“Escobar: Paradise Lost”: the account of one of the most wanted men of the twentieth century

Truth be told, I wasn’t expecting this to be a great movie going in, but I was pleasantly surprised by Andrea Di Stefano’s directorial debut.

The film tells the story of notorious drug lord and criminal, Pablo EscobarBack in the early 90s, Escobar reached the peak of his fame as one of the most wanted men alive for his roles in drug trafficking, political misdemeanours, murder, theft, and conspiracy to commit murder.

Nick Brady, a Canadian surfer, visits his brother Dylan in late 80s’ Colombia when he meets Maria, a local girl who turns out to be Escobar’s niece. A relationship blossoming between the two, Nick soon learns of Escobar’s profession — all aspects of it — and gets sucked into the drama of it all as the man-hunt for Escobar reaches its height.

When you have the likes of Benicio Del Toro, an actor of undeniable caliber, within the cast, you can expect a truly great level of acting. Exactly so, Del Toro shines as expected, painting a portrait of Escobar as a loving father and dangerous criminal. What is interesting, however, is that Di Stefano sheds light on Escobar as a family man rather than a cold-blooded murderer. I found myself feeling somewhat sympathetic to the drug lord as justice slowly caught up to him. That said, Escobar’s looming presence was felt all throughout the movie’s two hour run. He may be a family man, but he’s also the big bad wolf on the street.


While I expected Del Toro to be great — and he was — the true shocker for me was Josh Hutcherson’s portrayal of Nick. I’ve been a fan of Hutcherson’s ever since his Little Manhattan days, but his recent endeavours in cinema (Sorry Hunger Games fans) haven’t showcased everything the actor has to offer. That is why I was happy to see Hutcherson in a role that played to his strengths. It wasn’t the best performance, but it was definitely one of the actor’s better efforts.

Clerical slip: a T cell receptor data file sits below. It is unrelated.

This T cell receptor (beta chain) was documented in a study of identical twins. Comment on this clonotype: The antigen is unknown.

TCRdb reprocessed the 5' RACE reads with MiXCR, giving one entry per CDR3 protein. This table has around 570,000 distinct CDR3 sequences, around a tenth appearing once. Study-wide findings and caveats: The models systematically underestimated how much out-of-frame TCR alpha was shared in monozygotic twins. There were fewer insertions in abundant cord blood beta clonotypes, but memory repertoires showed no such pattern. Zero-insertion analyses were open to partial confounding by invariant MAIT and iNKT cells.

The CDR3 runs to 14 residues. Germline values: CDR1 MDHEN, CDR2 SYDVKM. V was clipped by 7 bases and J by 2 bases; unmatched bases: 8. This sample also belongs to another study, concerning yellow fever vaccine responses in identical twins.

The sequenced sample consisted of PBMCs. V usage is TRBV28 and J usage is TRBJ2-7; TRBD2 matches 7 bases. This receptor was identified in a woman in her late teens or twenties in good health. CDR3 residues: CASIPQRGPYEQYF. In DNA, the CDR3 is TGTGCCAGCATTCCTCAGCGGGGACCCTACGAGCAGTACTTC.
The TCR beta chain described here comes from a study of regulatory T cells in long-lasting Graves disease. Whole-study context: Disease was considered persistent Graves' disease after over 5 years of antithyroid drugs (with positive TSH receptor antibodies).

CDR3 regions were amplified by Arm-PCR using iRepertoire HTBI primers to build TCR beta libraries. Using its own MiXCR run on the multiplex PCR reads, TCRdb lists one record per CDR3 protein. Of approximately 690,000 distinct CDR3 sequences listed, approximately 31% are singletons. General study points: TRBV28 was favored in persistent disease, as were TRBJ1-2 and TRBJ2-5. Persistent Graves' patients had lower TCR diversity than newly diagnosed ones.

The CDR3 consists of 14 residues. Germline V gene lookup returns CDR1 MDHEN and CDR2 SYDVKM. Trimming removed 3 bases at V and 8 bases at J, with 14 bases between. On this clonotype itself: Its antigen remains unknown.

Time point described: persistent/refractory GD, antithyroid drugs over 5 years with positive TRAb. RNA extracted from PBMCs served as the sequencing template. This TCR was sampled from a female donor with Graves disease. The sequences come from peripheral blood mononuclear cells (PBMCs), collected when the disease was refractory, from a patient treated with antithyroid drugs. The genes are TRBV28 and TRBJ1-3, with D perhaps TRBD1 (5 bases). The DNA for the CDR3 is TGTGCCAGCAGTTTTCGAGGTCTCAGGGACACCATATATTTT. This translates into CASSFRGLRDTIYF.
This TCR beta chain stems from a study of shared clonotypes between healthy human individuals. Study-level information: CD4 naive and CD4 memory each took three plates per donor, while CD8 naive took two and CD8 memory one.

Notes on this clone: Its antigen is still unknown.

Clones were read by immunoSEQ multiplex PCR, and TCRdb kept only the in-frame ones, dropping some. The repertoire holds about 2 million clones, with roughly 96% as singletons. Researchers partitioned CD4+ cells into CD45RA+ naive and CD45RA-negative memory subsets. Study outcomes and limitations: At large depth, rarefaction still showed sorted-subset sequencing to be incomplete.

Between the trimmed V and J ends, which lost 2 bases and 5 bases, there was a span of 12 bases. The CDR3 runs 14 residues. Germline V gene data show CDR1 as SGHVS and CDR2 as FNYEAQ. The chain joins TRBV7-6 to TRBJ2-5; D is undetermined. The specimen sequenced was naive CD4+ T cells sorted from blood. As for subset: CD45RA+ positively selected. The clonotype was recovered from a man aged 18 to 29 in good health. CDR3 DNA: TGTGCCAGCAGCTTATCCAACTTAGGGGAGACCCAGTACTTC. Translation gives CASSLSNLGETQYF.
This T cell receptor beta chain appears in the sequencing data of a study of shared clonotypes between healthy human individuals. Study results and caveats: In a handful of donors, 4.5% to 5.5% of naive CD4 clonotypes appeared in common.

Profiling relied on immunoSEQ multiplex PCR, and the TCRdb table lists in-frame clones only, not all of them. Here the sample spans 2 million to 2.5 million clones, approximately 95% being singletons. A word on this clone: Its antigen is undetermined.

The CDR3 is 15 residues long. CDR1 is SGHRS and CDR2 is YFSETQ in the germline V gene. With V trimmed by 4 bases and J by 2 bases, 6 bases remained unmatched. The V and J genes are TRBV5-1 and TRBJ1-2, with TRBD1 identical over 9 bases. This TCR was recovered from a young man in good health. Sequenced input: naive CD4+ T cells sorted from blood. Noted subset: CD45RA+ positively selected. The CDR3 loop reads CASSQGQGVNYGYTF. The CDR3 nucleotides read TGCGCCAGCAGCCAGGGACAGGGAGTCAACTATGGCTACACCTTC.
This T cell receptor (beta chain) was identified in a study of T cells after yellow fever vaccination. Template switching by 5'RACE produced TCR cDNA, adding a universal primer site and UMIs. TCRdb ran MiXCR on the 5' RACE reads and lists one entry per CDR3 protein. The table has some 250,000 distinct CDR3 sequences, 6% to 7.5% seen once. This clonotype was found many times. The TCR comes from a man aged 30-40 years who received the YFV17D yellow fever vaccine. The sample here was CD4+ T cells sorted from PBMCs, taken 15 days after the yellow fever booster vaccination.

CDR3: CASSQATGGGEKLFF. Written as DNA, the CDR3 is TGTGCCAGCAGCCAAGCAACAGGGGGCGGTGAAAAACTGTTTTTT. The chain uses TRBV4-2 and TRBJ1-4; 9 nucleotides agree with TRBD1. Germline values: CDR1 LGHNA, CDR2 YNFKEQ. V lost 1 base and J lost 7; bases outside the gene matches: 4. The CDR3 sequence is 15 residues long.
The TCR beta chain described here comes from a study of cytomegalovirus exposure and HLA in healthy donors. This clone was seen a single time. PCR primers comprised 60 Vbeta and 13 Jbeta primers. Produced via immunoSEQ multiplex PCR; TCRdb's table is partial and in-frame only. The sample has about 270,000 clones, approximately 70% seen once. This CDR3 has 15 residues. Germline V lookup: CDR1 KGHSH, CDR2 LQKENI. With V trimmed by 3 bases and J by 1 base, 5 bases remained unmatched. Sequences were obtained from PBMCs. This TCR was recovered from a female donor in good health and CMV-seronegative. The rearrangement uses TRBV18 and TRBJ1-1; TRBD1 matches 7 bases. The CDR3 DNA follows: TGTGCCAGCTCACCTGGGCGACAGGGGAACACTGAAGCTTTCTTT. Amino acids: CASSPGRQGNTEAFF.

Paradise Lost is quite well-made for a debut. It showcases Di Stefano’s talents as a budding filmmaker; a feat worth noting. That said, the film still had a few shortcomings.

Most notably, the pacing in the beginning was too rushed. Nick and Maria’s relationship seemed to manifest seconds after the characters meet. I understand that their relationship might not be as central to the plot as it is at the center of it, but a rational chronological order is expected nontheless. I didn’t find myself rooting for the pair of them all that much. Not at all really. Come to think of it, this is the first that’s occurred to me. Well, you see my point.

Another off-putting factor was the dosorientation in the beginning. The transitions between different scenes and different time frames weren’t as smooth as one would expected and were at times confusing even.

Overall, Escobar: Paradise Lost is entertaining enough to keep you engaged for two hours. Supported by beautiful frames and great acting, the film stands a promising effort from director Andrea Di Stefano

RATING: 66/100

Image sources: imdb.com, hitfix.com, cineuropa.org

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